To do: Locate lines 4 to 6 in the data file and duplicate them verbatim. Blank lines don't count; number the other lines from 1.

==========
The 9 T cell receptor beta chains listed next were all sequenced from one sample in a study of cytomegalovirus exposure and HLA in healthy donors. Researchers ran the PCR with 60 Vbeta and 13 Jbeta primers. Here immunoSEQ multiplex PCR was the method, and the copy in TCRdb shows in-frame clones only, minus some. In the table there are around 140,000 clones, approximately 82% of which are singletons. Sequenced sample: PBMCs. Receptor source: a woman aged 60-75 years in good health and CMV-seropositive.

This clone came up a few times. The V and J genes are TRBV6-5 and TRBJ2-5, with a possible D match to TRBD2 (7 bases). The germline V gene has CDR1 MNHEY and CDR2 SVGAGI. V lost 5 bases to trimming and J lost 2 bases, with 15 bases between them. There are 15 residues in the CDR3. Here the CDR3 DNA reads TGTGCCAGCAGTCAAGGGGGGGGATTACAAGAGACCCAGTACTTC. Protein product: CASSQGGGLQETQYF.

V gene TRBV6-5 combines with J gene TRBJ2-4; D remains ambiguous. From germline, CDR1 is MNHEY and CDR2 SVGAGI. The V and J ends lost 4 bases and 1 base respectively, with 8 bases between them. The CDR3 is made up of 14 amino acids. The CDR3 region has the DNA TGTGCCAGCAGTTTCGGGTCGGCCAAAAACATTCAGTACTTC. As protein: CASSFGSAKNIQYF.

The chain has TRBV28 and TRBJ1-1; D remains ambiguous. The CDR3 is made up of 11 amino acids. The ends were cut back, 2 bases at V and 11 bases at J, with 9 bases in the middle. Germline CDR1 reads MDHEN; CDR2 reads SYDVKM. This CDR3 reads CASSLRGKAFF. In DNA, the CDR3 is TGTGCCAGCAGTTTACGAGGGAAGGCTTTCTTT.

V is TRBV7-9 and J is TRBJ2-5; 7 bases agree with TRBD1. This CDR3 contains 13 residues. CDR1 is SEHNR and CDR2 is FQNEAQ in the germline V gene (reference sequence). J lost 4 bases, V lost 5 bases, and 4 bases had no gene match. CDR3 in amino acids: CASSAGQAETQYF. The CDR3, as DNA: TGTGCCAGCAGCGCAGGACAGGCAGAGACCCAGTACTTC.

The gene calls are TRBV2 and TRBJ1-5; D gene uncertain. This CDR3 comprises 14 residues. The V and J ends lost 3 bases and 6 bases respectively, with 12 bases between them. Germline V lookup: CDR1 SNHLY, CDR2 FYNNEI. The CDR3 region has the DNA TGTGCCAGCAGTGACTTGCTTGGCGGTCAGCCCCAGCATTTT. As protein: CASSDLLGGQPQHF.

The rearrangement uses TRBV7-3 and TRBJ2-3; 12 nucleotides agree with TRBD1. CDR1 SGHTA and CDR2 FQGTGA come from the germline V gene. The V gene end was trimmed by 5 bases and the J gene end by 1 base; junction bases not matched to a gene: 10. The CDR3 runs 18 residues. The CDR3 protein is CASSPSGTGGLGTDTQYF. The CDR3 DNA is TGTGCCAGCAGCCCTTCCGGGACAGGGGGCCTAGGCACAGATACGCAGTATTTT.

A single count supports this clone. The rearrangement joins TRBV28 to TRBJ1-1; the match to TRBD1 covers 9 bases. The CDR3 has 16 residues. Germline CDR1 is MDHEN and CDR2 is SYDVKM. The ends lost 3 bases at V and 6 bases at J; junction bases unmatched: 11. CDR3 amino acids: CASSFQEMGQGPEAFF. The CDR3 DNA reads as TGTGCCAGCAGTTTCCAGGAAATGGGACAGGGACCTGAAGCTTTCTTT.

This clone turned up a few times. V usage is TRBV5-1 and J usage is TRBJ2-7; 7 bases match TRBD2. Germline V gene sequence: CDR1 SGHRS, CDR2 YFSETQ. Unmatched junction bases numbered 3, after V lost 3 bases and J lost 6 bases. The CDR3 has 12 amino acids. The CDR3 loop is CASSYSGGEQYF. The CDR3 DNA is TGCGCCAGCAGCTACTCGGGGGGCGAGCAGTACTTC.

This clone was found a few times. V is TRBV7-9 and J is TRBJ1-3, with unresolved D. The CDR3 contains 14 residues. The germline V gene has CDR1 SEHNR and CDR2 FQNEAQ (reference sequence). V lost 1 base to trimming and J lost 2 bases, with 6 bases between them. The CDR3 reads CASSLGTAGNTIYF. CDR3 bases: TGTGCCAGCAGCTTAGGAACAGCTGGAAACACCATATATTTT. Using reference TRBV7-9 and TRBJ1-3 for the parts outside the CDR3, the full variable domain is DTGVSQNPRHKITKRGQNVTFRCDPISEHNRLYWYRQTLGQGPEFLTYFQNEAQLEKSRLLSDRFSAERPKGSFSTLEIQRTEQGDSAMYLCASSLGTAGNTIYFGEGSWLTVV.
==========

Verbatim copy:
The chain has TRBV28 and TRBJ1-1; D remains ambiguous. The CDR3 is made up of 11 amino acids. The ends were cut back, 2 bases at V and 11 bases at J, with 9 bases in the middle. Germline CDR1 reads MDHEN; CDR2 reads SYDVKM. This CDR3 reads CASSLRGKAFF. In DNA, the CDR3 is TGTGCCAGCAGTTTACGAGGGAAGGCTTTCTTT.

V is TRBV7-9 and J is TRBJ2-5; 7 bases agree with TRBD1. This CDR3 contains 13 residues. CDR1 is SEHNR and CDR2 is FQNEAQ in the germline V gene (reference sequence). J lost 4 bases, V lost 5 bases, and 4 bases had no gene match. CDR3 in amino acids: CASSAGQAETQYF. The CDR3, as DNA: TGTGCCAGCAGCGCAGGACAGGCAGAGACCCAGTACTTC.

The gene calls are TRBV2 and TRBJ1-5; D gene uncertain. This CDR3 comprises 14 residues. The V and J ends lost 3 bases and 6 bases respectively, with 12 bases between them. Germline V lookup: CDR1 SNHLY, CDR2 FYNNEI. The CDR3 region has the DNA TGTGCCAGCAGTGACTTGCTTGGCGGTCAGCCCCAGCATTTT. As protein: CASSDLLGGQPQHF.